Introduction to Stravinsky, Fireworks and The Firebird
Igor Stravinsky (1882-1971) (EE-gore struh-VIHN-skee)
A Russian-born composer, Stravinsky later also held French and United States citizenship. He received piano lessons as well as lessons in harmony and counterpoint. His experiences with improvising led him to an interest in composition. Stravinsky began studying law, but was not a very good student. He was lucky enough to be friends with the son of the great Russian composer and orchestrator, Rimsky-Korsakov, who served as a musical advisor to Stravinsky for a number of years. Stravinsky collaborated with Serge Diaghilev and his Ballet Russes, based in France for a number of years, creating some of his masterpieces for the ballet.
During World War I, Stravinsky realized he needed income from more than composition to support his wife and four children, and soon also his mother. He began to conduct and perform as a pianist. In 1917, the Russian Revolution caused further disruption as Stravinsky realized he would never be able to return to the land of his birth. By the time World War II was imminent, Stravinsky had experienced the deaths of his second-born child, his wife and his mother in less than a year’s time. In the fall of 1939, Stravinsky came to America.
While in the United States, Stravinsky married again and settled in Hollywood. He continued composing and performing and also made many revisions to earlier pieces. Some revisions were to correct errors; others were to secure copyright protections that had been confused by changes in citizenship, two world wars and the Russian Revolution. Stravinsky’s status as a great musical figure of the 20th century is signified by his 80th birthday celebrations which included the receipt of a State Department medal and a White House dinner party with President and Mrs. Kennedy. In the same year, Stravinsky returned to the USSR after nearly 50 years. He attended five concerts of his works in Moscow and Leningrad. He also met with Khrushchev in the Kremlin. A close friend who accompanied Stravinsky and his wife on this visit said “To be recognized and acclaimed as a Russian in Russia, and to be performed there, has meant more to him than anything else in the years I have known him.”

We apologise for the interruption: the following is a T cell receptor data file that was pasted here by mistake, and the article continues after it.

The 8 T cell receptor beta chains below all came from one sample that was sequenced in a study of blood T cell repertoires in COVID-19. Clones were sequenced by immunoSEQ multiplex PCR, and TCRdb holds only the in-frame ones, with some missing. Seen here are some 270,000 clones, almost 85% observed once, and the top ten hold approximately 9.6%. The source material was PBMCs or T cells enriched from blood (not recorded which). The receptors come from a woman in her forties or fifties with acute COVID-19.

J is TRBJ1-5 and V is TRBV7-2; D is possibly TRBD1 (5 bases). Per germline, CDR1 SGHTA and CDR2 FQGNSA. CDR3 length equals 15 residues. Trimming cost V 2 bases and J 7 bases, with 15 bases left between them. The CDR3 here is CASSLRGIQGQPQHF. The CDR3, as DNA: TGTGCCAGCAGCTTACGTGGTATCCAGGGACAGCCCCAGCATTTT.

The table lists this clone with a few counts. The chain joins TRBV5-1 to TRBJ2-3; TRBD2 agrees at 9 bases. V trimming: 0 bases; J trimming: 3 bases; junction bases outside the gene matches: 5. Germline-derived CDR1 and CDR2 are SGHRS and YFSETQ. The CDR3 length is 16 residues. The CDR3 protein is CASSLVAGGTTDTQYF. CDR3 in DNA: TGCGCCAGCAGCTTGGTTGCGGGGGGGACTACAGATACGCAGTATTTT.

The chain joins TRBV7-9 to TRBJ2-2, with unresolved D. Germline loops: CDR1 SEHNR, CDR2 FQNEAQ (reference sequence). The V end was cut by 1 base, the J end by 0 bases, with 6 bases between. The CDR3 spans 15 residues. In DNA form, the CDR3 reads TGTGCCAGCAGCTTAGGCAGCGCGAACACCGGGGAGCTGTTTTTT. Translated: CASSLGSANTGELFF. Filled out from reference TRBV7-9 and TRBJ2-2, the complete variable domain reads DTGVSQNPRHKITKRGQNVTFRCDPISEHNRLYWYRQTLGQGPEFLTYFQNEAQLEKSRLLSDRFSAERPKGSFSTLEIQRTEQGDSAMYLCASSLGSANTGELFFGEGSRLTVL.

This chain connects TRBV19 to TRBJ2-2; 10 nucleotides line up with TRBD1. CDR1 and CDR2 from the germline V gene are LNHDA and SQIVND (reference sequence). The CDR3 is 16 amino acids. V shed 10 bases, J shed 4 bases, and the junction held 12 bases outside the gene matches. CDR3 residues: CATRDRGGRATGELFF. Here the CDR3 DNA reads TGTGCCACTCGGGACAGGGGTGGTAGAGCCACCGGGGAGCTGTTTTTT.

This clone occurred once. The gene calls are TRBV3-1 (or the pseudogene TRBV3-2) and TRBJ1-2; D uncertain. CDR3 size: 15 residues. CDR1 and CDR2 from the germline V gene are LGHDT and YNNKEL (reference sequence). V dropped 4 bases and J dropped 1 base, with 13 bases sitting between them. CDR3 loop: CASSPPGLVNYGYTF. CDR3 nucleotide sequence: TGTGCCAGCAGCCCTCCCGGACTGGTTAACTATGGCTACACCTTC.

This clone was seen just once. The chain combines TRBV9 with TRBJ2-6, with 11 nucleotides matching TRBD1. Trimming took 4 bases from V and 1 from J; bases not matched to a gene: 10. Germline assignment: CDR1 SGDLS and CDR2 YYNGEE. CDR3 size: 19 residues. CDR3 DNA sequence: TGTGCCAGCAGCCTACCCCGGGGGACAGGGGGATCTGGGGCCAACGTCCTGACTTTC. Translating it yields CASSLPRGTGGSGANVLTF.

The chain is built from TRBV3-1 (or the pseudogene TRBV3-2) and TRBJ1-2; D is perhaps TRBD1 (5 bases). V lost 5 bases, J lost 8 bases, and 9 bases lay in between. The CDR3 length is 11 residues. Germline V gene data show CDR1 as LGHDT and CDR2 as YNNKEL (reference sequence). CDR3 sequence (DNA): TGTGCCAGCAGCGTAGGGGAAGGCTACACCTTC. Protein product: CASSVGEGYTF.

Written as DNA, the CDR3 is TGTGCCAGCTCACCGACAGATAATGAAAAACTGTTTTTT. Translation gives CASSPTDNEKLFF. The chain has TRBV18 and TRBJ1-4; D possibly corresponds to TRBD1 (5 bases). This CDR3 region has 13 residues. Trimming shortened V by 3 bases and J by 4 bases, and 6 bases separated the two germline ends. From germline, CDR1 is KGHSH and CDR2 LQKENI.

Stravinsky’s long life and immersion in the musical cultures of Russia, France and the United States contributed to and helped develop his very individual style. He first absorbed the great western classical traditions, then explored the folk music of Russia, ragtime and jazz in America, went through his neo-classical period, and explored 20th century serialism.
Fireworks, op. 4
Stravinsky composed Fireworks as a wedding present for Nikolai Rimsky-Korsakov’s daughter, Nadia. Stravinsky’s partnership with the Ballet Russes started when Serge Diaghilev heard the first performance of Fireworks in St. Petersburg. At Diaghilev’s request, Stravinsky orchestrated some Chopin for the ballet company, and one year later was commissioned to write The Firebird.
Here is the Orquestra Filarmónica Nacional under the direction of Leonard Slatkin performing Fireworks.
The Firebird was Stravinsky’s first full-length ballet score and the first work to bring him international acclaim. Stravinsky poured his utmost creative talents into The Firebird, resulting in music of sumptuous hues, exotic fantasy, and orchestral enchantment. The musical influence of Stravinsky’s teacher and friend, Rimsky-Korsakov, can be heard in the exotic and magical harmonies in the music.
This is an amazing video of Stravinsky himself conducting the complete piece (31 minutes). Unfortunately, I don’t read Japanese, so I don’t know which orchestra this is.